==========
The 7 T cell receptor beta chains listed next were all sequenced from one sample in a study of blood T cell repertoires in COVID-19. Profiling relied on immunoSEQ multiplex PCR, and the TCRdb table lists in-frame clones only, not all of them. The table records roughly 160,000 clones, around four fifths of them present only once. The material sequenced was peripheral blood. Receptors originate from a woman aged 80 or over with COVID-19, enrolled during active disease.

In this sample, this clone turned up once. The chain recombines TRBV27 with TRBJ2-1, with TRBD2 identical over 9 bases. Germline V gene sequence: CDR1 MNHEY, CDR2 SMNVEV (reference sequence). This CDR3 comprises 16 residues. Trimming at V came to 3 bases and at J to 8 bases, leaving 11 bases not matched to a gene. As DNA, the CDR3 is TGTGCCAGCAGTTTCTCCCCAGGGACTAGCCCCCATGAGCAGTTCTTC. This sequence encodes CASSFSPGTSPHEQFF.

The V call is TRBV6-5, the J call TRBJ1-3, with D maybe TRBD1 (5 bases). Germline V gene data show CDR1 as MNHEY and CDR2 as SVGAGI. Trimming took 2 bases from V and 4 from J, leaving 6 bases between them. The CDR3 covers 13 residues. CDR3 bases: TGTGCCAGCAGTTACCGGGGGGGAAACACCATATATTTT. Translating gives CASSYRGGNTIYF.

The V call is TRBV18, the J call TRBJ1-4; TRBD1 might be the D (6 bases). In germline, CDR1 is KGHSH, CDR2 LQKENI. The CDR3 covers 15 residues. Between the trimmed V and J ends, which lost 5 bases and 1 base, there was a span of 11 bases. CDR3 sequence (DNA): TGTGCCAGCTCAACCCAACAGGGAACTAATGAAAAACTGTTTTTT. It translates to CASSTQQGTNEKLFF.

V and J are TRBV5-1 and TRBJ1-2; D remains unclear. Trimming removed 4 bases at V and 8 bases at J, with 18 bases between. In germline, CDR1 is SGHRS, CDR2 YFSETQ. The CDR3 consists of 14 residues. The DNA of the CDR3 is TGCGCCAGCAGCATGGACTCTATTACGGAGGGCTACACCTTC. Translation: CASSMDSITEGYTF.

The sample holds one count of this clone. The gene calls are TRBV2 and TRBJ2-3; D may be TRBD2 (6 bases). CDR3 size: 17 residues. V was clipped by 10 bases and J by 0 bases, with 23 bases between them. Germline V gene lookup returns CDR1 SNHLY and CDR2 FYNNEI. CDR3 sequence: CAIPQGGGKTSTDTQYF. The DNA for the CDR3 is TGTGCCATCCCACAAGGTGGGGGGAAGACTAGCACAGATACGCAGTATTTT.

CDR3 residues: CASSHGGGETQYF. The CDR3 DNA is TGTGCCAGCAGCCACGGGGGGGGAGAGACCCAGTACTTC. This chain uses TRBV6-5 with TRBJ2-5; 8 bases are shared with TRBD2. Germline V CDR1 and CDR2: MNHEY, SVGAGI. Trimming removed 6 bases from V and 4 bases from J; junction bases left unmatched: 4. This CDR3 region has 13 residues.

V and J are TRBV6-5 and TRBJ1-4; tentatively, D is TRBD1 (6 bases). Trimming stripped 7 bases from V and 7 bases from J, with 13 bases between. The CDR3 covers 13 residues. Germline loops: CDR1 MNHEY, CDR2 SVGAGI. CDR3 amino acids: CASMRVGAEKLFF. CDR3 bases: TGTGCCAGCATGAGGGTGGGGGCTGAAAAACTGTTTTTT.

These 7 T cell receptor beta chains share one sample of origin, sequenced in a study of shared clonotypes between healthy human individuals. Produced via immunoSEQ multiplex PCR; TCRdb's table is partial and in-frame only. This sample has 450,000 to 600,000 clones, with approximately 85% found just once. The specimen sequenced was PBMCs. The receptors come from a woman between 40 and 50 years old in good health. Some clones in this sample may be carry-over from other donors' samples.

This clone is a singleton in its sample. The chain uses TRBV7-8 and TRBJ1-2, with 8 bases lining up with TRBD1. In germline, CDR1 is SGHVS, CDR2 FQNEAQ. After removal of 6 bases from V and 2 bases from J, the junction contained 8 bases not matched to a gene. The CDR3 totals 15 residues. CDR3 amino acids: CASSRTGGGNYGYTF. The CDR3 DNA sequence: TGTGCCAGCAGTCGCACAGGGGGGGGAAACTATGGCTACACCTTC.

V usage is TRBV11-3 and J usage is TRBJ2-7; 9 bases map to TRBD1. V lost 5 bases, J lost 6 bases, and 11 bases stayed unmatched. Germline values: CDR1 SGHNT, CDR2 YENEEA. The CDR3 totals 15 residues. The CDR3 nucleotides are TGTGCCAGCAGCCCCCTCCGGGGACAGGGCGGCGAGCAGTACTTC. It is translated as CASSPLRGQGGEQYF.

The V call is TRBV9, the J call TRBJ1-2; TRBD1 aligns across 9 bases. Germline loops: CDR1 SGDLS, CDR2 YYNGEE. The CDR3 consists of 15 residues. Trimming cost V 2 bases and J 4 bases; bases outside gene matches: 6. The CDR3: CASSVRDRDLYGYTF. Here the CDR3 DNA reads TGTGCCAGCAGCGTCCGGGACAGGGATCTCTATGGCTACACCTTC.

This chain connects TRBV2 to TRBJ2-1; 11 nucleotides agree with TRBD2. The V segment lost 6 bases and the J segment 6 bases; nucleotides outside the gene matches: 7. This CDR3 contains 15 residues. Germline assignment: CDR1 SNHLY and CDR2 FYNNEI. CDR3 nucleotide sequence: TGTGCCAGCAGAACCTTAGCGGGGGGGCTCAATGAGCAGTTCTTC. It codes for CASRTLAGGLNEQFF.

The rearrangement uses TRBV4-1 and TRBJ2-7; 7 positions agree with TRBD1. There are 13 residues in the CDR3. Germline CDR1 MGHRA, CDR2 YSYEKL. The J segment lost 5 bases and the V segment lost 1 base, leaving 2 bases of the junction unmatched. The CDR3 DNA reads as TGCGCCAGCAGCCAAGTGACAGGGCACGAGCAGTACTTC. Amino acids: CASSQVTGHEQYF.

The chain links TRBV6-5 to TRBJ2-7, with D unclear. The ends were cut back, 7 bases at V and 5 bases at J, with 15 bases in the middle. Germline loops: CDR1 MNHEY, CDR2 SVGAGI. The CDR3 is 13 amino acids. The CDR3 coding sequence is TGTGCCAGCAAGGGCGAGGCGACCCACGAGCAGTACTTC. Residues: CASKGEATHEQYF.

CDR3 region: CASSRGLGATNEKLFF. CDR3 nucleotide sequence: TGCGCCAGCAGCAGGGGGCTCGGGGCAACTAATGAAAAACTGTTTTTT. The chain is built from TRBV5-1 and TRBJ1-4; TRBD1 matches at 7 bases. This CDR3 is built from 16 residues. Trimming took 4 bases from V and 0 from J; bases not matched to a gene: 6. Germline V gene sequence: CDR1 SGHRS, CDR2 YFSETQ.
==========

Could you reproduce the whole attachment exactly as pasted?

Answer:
The 7 T cell receptor beta chains listed next were all sequenced from one sample in a study of blood T cell repertoires in COVID-19. Profiling relied on immunoSEQ multiplex PCR, and the TCRdb table lists in-frame clones only, not all of them. The table records roughly 160,000 clones, around four fifths of them present only once. The material sequenced was peripheral blood. Receptors originate from a woman aged 80 or over with COVID-19, enrolled during active disease.

In this sample, this clone turned up once. The chain recombines TRBV27 with TRBJ2-1, with TRBD2 identical over 9 bases. Germline V gene sequence: CDR1 MNHEY, CDR2 SMNVEV (reference sequence). This CDR3 comprises 16 residues. Trimming at V came to 3 bases and at J to 8 bases, leaving 11 bases not matched to a gene. As DNA, the CDR3 is TGTGCCAGCAGTTTCTCCCCAGGGACTAGCCCCCATGAGCAGTTCTTC. This sequence encodes CASSFSPGTSPHEQFF.

The V call is TRBV6-5, the J call TRBJ1-3, with D maybe TRBD1 (5 bases). Germline V gene data show CDR1 as MNHEY and CDR2 as SVGAGI. Trimming took 2 bases from V and 4 from J, leaving 6 bases between them. The CDR3 covers 13 residues. CDR3 bases: TGTGCCAGCAGTTACCGGGGGGGAAACACCATATATTTT. Translating gives CASSYRGGNTIYF.

The V call is TRBV18, the J call TRBJ1-4; TRBD1 might be the D (6 bases). In germline, CDR1 is KGHSH, CDR2 LQKENI. The CDR3 covers 15 residues. Between the trimmed V and J ends, which lost 5 bases and 1 base, there was a span of 11 bases. CDR3 sequence (DNA): TGTGCCAGCTCAACCCAACAGGGAACTAATGAAAAACTGTTTTTT. It translates to CASSTQQGTNEKLFF.

V and J are TRBV5-1 and TRBJ1-2; D remains unclear. Trimming removed 4 bases at V and 8 bases at J, with 18 bases between. In germline, CDR1 is SGHRS, CDR2 YFSETQ. The CDR3 consists of 14 residues. The DNA of the CDR3 is TGCGCCAGCAGCATGGACTCTATTACGGAGGGCTACACCTTC. Translation: CASSMDSITEGYTF.

The sample holds one count of this clone. The gene calls are TRBV2 and TRBJ2-3; D may be TRBD2 (6 bases). CDR3 size: 17 residues. V was clipped by 10 bases and J by 0 bases, with 23 bases between them. Germline V gene lookup returns CDR1 SNHLY and CDR2 FYNNEI. CDR3 sequence: CAIPQGGGKTSTDTQYF. The DNA for the CDR3 is TGTGCCATCCCACAAGGTGGGGGGAAGACTAGCACAGATACGCAGTATTTT.

CDR3 residues: CASSHGGGETQYF. The CDR3 DNA is TGTGCCAGCAGCCACGGGGGGGGAGAGACCCAGTACTTC. This chain uses TRBV6-5 with TRBJ2-5; 8 bases are shared with TRBD2. Germline V CDR1 and CDR2: MNHEY, SVGAGI. Trimming removed 6 bases from V and 4 bases from J; junction bases left unmatched: 4. This CDR3 region has 13 residues.

V and J are TRBV6-5 and TRBJ1-4; tentatively, D is TRBD1 (6 bases). Trimming stripped 7 bases from V and 7 bases from J, with 13 bases between. The CDR3 covers 13 residues. Germline loops: CDR1 MNHEY, CDR2 SVGAGI. CDR3 amino acids: CASMRVGAEKLFF. CDR3 bases: TGTGCCAGCATGAGGGTGGGGGCTGAAAAACTGTTTTTT.

These 7 T cell receptor beta chains share one sample of origin, sequenced in a study of shared clonotypes between healthy human individuals. Produced via immunoSEQ multiplex PCR; TCRdb's table is partial and in-frame only. This sample has 450,000 to 600,000 clones, with approximately 85% found just once. The specimen sequenced was PBMCs. The receptors come from a woman between 40 and 50 years old in good health. Some clones in this sample may be carry-over from other donors' samples.

This clone is a singleton in its sample. The chain uses TRBV7-8 and TRBJ1-2, with 8 bases lining up with TRBD1. In germline, CDR1 is SGHVS, CDR2 FQNEAQ. After removal of 6 bases from V and 2 bases from J, the junction contained 8 bases not matched to a gene. The CDR3 totals 15 residues. CDR3 amino acids: CASSRTGGGNYGYTF. The CDR3 DNA sequence: TGTGCCAGCAGTCGCACAGGGGGGGGAAACTATGGCTACACCTTC.

V usage is TRBV11-3 and J usage is TRBJ2-7; 9 bases map to TRBD1. V lost 5 bases, J lost 6 bases, and 11 bases stayed unmatched. Germline values: CDR1 SGHNT, CDR2 YENEEA. The CDR3 totals 15 residues. The CDR3 nucleotides are TGTGCCAGCAGCCCCCTCCGGGGACAGGGCGGCGAGCAGTACTTC. It is translated as CASSPLRGQGGEQYF.

The V call is TRBV9, the J call TRBJ1-2; TRBD1 aligns across 9 bases. Germline loops: CDR1 SGDLS, CDR2 YYNGEE. The CDR3 consists of 15 residues. Trimming cost V 2 bases and J 4 bases; bases outside gene matches: 6. The CDR3: CASSVRDRDLYGYTF. Here the CDR3 DNA reads TGTGCCAGCAGCGTCCGGGACAGGGATCTCTATGGCTACACCTTC.

This chain connects TRBV2 to TRBJ2-1; 11 nucleotides agree with TRBD2. The V segment lost 6 bases and the J segment 6 bases; nucleotides outside the gene matches: 7. This CDR3 contains 15 residues. Germline assignment: CDR1 SNHLY and CDR2 FYNNEI. CDR3 nucleotide sequence: TGTGCCAGCAGAACCTTAGCGGGGGGGCTCAATGAGCAGTTCTTC. It codes for CASRTLAGGLNEQFF.

The rearrangement uses TRBV4-1 and TRBJ2-7; 7 positions agree with TRBD1. There are 13 residues in the CDR3. Germline CDR1 MGHRA, CDR2 YSYEKL. The J segment lost 5 bases and the V segment lost 1 base, leaving 2 bases of the junction unmatched. The CDR3 DNA reads as TGCGCCAGCAGCCAAGTGACAGGGCACGAGCAGTACTTC. Amino acids: CASSQVTGHEQYF.

The chain links TRBV6-5 to TRBJ2-7, with D unclear. The ends were cut back, 7 bases at V and 5 bases at J, with 15 bases in the middle. Germline loops: CDR1 MNHEY, CDR2 SVGAGI. The CDR3 is 13 amino acids. The CDR3 coding sequence is TGTGCCAGCAAGGGCGAGGCGACCCACGAGCAGTACTTC. Residues: CASKGEATHEQYF.

CDR3 region: CASSRGLGATNEKLFF. CDR3 nucleotide sequence: TGCGCCAGCAGCAGGGGGCTCGGGGCAACTAATGAAAAACTGTTTTTT. The chain is built from TRBV5-1 and TRBJ1-4; TRBD1 matches at 7 bases. This CDR3 is built from 16 residues. Trimming took 4 bases from V and 0 from J; bases not matched to a gene: 6. Germline V gene sequence: CDR1 SGHRS, CDR2 YFSETQ.